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Martha MacCallum & Fr.Jonathan Morris Pimp Prayer Day

Reported by Priscilla - May 7, 2010 -

There were howls of righteous anger, from the American Christian right, when the “National Day of Prayer” was ruled unconstitutional. Adding insult to injury was the rescinding of Franklin Graham’s invitation to speak, on National Prayer Day, at the Pentagon because of his past record of anti-Islamic comments – which he reiterated on Fox “opinion” News. As the mouthpiece for the religious right, Fox News provided plenty of “opinion” coverage of the insult to “real Americans” with the opinion seeping over into the Fox News format where Martha MacCallum affirmed a Franklin apologia from a right wing hate radio personality who was booted from one of his radio gigs due to his Islamophobic comments. As yesterday was National Prayer Day, MacCallum devoted another “news” segment to the Prayer Day/Graham flap. While the format was “fair and balanced,” it was clear that Martha was on the side of the angels – and Fox’s resident Roman Catholic priest, Father Jonathan Morris, who, after a brief flirtation with a liberal Catholic view of immigration, is back on the straight and narrow with his advocacy for an issue that’s near and dear to the Christian right.

Update - Yesterday, Graham, his wife, and three others prayed outside the Pentagon for five minutes.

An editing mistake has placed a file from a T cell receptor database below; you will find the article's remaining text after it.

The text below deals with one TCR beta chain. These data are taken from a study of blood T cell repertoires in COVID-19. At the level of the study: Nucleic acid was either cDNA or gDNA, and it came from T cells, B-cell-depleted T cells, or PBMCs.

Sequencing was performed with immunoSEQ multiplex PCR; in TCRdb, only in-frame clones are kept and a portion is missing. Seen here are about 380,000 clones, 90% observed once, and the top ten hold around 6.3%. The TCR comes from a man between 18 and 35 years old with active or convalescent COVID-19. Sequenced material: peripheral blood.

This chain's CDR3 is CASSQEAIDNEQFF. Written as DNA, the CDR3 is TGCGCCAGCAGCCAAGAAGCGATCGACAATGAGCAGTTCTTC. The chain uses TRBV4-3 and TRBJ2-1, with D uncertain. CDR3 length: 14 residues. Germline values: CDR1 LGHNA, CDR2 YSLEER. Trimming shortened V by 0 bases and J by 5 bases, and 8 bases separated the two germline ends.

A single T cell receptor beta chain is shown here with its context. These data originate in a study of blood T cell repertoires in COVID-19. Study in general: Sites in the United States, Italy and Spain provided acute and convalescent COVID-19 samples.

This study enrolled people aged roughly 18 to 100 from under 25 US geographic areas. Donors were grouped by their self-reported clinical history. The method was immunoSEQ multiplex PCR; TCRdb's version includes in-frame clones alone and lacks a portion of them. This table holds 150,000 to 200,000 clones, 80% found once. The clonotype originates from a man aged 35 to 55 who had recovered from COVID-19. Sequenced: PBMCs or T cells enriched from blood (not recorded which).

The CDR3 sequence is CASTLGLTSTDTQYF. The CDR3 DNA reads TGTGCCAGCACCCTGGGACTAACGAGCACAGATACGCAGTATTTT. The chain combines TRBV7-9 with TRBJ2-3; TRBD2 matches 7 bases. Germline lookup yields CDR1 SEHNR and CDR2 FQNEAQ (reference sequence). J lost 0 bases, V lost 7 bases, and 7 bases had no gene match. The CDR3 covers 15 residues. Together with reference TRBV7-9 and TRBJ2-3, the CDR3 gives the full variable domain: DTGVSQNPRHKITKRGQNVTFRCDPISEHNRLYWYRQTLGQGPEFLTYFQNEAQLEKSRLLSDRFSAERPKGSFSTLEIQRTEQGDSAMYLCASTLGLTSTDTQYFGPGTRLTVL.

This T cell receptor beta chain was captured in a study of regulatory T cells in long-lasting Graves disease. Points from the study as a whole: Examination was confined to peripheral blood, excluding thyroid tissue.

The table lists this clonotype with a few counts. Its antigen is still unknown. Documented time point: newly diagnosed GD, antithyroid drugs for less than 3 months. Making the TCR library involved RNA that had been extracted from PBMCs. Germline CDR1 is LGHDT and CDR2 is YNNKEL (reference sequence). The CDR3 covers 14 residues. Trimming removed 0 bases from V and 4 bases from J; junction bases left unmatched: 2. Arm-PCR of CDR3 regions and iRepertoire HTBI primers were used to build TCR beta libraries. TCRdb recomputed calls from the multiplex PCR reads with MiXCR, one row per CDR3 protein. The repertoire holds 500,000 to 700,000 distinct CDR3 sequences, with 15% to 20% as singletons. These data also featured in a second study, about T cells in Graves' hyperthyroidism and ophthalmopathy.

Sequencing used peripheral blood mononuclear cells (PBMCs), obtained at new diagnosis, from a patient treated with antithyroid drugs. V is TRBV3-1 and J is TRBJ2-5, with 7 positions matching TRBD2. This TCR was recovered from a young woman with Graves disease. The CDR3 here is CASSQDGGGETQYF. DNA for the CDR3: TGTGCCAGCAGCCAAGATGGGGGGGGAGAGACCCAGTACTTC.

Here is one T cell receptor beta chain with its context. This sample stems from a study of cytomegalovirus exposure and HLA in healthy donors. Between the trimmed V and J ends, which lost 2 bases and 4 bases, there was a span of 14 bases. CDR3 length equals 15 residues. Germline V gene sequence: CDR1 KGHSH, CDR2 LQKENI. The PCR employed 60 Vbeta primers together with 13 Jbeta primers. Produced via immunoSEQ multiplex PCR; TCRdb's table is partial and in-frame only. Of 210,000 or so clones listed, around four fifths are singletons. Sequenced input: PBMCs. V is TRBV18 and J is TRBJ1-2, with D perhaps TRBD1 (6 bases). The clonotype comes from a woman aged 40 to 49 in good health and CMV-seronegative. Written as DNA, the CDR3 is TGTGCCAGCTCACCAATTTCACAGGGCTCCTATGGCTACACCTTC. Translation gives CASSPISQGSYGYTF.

MacCallum opened with a video of Graham (who this week mocked Hinduism) talking about how “we’re at war” (the war metaphor is big in the evangelical community) and how we “need to pray for our military.” Graham’s comments on Fox & Friends, about how Muslims are “enslaved” by their religion, weren’t on this tape which featured Graham saying that the National Day of Prayer is really about praying for those in government and not about “Islam vs. Christianity.” (For Graham it’s about everybody accepting Jesus but whatever…). MacCallum reminded folks about Graham’s disinvitation because “a watchdog group claiming that his past description of Islam, as an evil religion, might stir up Muslim extremists.” (It was also because the US Military employs Muslims who were offended by Graham’s comments which Graham hasn’t backed down from). Martha said that “the culture war” about this “goes way past this one man” and that “activists are in overdrive” (Oh, snap – propaganda point scored) “with some saying that the National Day of Prayer should be scrapped” (she frowned) "in favor of a national day of reason..” (Uh, Martha, this day of reason is done as an alternative to the day of prayer and is not connected to the government). She welcomed the Fox padre and Dan Barker from the Freedom From Religion Foundation. She wanted to know what Barker’s problem was (Uh, Martha, if you read the lawsuit you might know what “the problem” is). Totally missing the point, she claimed that “a lot of people get a lot of spiritual goodness out of this even so why not just let them do it.” (Hey, Martha, let’s have federal funding for abortion!) She looked genuinely pained as she asked the question. Barker responded that private prayer is fine but government endorsed prayer isn’t. He noted that the US is a secular nation. (Oh, the blasphemy!) He’s obviously on the road to perdition because he noted that millions of Americans don’t believe in prayer and think it’s a waste of time and – ohmagawd – “prayer can be dangerous.” Stating what MacCallum should have known, he noted that the Day of Prayer was orchestrated by the Christian right. Martha summarized his statements about how prayer shouldn’t be subsidized and tossed to the cute, little Father.